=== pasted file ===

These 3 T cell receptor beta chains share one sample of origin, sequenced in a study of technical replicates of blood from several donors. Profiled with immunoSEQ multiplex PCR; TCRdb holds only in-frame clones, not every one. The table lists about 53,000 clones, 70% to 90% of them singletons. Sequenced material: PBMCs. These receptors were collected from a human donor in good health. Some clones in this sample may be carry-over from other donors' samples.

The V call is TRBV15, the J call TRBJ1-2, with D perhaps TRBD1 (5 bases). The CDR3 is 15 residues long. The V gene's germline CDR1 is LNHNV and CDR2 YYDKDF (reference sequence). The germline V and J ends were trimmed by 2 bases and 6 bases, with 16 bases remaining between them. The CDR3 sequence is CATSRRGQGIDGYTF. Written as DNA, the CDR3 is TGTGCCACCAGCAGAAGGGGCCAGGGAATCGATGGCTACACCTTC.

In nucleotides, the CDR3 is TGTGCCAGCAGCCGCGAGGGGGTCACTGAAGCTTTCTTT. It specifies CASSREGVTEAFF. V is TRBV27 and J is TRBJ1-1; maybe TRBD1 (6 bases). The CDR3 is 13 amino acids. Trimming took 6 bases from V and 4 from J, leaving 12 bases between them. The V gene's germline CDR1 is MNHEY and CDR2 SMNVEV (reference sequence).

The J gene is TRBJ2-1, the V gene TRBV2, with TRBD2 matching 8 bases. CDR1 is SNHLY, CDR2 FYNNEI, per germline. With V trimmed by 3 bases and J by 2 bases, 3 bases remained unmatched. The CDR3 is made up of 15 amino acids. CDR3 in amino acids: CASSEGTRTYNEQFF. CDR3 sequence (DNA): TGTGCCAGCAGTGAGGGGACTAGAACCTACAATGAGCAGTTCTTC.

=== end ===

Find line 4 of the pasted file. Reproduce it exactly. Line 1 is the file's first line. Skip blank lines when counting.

The J gene is TRBJ2-1, the V gene TRBV2, with TRBD2 matching 8 bases. CDR1 is SNHLY, CDR2 FYNNEI, per germline. With V trimmed by 3 bases and J by 2 bases, 3 bases remained unmatched. The CDR3 is made up of 15 amino acids. CDR3 in amino acids: CASSEGTRTYNEQFF. CDR3 sequence (DNA): TGTGCCAGCAGTGAGGGGACTAGAACCTACAATGAGCAGTTCTTC.